Where The Clash had the energy and The Sex Pistols the riffs, The Stranglers were the punk band with keyboards. It didn’t matter who was singing -Hugh Cornwell, Jean-Jacques Burnel, or Baz Warne; Dave Greenfield’s finger-work reassured listeners they were listening to the London punk band. Greenfield, one of the early victims of COVID-19, has left a gaping hole in the world of punk. His was a contribution as important to the genre as Joe Strummer’s lyrics and Steve Jones’s earth-shattering guitar work. The release today of Peaches: The Very Best of The Stranglers is an excuse to revisit his work and 10 of the band’s essential tracks.
Goodbye Toulouse: Their debut album left nothing to chance. Drenched in sickly reverb, Rattus Norvegicus sounded like the onset of a plague (the title, interestingly, referred to that most loathed of animals: the rat). But it had moments of delicate melody, not least on this tribute to bassist Jean-Jacques Burnel’s motherland. Burnel was said to sing the track but acquiesced due to the song’s busy bass-line. But what a bass-line!
Peaches: It’s a very fruity single, and we’re not talking about the title! Listen, we know why it has its detractors, the lecherous posturing was unacceptable even then. It’s much better to focus on the pounding energy behind the questionable gynecological imagery.It’s certainly an upbeat rocker, rendering it an immediate shoo in for sultry dramas Hollyoaks and Sexy Beast.
No More Heroes: Featuring a powerful bass sound, this punchy single remains one of The Stranglers’ best loved. It was certainly successful, hitting a respectable number 8 position on the 1977 UK charts. Guitarist Hugh Cornwell offers listeners a lesson on Russian history, before breaking into one of his most effortlessly exhilarating solos. Fab.
The Raven: A die-hard fan favorite, The Raven remains The Stranglers’ most successful exploration of life’s steamier retinues. The five-minute title track, an avant-garde rocker dressed as a jazz piece, is one of the band’s more inventive vignettes, There are scat vocals, but the emphasis is placed on the spiraling guitar parts, which sound like they were left off a Lou Reed/Velvet Underground record.
Duchess: Enjoying the prospect of their first UK no.1, Manic Street Preachers were informed that their Marxist rocker “If You Tolerate This Your Children Will Be Next” bore a similarity to one particular Stranglers track. It never went as far as a court case, but there’s no doubt that the choruses sound pretty similar. Either way, “Duchess” benefits from one of Cornwell’s more committed vocals and Jet Black’s colossal drum patterns.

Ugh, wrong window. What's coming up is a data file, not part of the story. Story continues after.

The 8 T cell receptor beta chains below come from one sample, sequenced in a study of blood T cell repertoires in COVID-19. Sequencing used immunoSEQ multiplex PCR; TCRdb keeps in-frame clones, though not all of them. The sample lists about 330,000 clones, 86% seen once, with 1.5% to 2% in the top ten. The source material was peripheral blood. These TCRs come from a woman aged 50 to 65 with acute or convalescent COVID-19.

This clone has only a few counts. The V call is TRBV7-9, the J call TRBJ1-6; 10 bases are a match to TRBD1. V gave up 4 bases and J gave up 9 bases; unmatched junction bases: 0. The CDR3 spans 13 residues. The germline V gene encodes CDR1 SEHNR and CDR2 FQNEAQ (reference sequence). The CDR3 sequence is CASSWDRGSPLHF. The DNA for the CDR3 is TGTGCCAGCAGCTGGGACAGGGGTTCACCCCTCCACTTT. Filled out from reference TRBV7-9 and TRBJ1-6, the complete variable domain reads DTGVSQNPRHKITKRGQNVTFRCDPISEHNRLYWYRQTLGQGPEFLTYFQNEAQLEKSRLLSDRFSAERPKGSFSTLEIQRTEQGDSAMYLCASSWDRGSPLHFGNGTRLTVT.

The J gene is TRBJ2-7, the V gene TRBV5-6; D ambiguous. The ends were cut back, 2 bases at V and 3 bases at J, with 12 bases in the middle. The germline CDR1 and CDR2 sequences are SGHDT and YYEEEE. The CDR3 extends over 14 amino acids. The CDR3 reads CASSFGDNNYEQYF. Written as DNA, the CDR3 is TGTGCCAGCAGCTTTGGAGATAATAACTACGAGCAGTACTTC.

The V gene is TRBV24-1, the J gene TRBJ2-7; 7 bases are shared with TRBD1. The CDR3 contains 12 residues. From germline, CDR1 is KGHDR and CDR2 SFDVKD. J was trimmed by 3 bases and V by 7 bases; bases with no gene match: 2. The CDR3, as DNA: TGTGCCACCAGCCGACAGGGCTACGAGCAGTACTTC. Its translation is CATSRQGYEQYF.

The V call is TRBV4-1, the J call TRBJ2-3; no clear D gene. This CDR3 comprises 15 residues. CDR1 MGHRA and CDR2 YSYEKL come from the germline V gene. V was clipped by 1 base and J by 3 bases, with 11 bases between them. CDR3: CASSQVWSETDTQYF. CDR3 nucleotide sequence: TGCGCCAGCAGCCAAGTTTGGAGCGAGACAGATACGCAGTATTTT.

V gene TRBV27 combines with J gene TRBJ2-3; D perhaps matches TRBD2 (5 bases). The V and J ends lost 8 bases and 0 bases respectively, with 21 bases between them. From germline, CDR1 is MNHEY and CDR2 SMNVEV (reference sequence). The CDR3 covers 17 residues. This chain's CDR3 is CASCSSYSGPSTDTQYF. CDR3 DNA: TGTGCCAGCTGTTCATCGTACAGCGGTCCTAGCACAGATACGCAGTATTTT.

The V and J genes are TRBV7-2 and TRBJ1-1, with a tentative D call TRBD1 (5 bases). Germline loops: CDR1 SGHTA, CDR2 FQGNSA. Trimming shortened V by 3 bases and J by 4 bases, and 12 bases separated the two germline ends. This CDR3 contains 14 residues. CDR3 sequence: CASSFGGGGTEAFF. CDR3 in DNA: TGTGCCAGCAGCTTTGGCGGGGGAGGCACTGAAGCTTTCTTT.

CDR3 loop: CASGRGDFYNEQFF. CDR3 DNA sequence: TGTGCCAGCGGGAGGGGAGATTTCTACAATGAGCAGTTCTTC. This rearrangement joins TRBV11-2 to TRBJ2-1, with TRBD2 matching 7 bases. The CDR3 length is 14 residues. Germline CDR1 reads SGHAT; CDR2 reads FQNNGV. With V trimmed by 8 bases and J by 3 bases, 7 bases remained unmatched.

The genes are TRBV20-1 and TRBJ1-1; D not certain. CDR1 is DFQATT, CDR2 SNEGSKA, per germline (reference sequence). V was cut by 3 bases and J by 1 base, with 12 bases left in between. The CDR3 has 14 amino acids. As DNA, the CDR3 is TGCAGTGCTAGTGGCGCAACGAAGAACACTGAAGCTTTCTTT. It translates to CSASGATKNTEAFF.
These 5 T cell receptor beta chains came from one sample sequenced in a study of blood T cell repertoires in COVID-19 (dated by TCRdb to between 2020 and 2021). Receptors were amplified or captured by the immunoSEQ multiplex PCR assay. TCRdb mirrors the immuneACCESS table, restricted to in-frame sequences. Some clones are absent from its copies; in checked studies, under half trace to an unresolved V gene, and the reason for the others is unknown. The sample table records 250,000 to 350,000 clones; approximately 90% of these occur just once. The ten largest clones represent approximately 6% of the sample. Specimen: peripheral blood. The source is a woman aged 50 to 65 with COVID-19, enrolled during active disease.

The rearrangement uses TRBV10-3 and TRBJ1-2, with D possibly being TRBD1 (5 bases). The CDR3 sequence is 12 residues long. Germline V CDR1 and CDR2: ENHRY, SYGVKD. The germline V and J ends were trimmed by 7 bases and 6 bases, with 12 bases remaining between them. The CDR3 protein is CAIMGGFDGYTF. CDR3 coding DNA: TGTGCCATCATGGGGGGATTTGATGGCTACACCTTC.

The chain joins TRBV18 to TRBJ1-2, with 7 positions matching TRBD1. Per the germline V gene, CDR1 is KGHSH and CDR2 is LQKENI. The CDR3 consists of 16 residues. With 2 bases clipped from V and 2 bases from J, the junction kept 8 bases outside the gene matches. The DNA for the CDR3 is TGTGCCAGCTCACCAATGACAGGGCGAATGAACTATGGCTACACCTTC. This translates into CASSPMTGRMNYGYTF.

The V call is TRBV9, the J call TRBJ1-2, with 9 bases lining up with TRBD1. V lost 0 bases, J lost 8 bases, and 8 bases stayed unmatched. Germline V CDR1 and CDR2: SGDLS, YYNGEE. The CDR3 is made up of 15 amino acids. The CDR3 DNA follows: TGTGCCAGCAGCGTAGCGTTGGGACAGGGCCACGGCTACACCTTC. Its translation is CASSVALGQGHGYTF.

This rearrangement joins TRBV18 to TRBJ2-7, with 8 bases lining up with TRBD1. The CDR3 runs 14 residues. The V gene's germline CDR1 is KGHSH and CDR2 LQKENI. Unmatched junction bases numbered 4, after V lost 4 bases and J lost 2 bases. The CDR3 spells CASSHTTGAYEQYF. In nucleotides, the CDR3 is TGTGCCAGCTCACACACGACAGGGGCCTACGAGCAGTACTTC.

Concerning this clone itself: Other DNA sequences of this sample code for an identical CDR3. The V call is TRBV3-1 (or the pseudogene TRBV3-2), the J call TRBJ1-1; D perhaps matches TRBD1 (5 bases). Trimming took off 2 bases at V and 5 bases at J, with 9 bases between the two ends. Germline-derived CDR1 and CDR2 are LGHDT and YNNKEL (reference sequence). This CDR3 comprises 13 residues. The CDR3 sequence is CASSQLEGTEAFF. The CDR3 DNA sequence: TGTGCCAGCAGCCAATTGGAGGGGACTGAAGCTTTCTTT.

Golden Brown: This remains, by some measure, The Stranglers’ most fondly remembered single. And yet, it’s one of their more atypical: the bass is subdued, the drums feathery and the guitars minimal. Dave Greenfield plays the recognizable arpeggio, starting a melody Cornwell prides as one of the band’s most triumphant. “Golden Brown’ works on two levels,” Cornwell wrote in 2001. “It’s about heroin and also about a girl.”
La folie: Burnel sings this one, with beautiful French too! For those of us who prefer reading Antoine de Saint-Exupéry in English, the title roughly translates as “the madness.” As with much of the band’s wheelhouse, the song describes a man’s battle with a world that spurns him. It’s Burnel’s strongest vocal delivery, proving that there should be more French songs heard in the English speaking parts of the world!
Skin Deep: Punk or prog? The Stranglers were beyond caring by 1986, and “Skin Deep” happily feasts from both pots. As dazzlingly inventive today as it was then, the song slides through a kaleidoscope of psychotropic patterns, yearning for a return to the more sophisticated sixties. More than that, it’s the last of the essential singles fronted by Cornwell, who quit the band in 1990.
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Southern Mountains: 1992’s Stranglers In The Night introduced bandmates John Ellis and Paul Roberts into the fold. It’s a seamless re-invention, veering into bluesier territories which the feisty group hadn’t explored before. This power ballad remains the highlight of a sorely underrated album, boasting a pastoral acoustic guitar beneath the swampy piano.
Norfolk Coast: Baz Warne has taken Ellis’ guitar duties, and would wind up taking singing duties on 2006’s Suite XVI. So, this operetta is one of Roberts’ last contributions to a band he helped bring to newer and greater heights. He’s got a guttural baritone, more in keeping with The Damned’s Dave Vanian than Cornwell. Apropos to the genre, he performs the thundering lyrics with a stormy growl.
-Photo: The Stranglers, 2008 (Wikimedia Commons)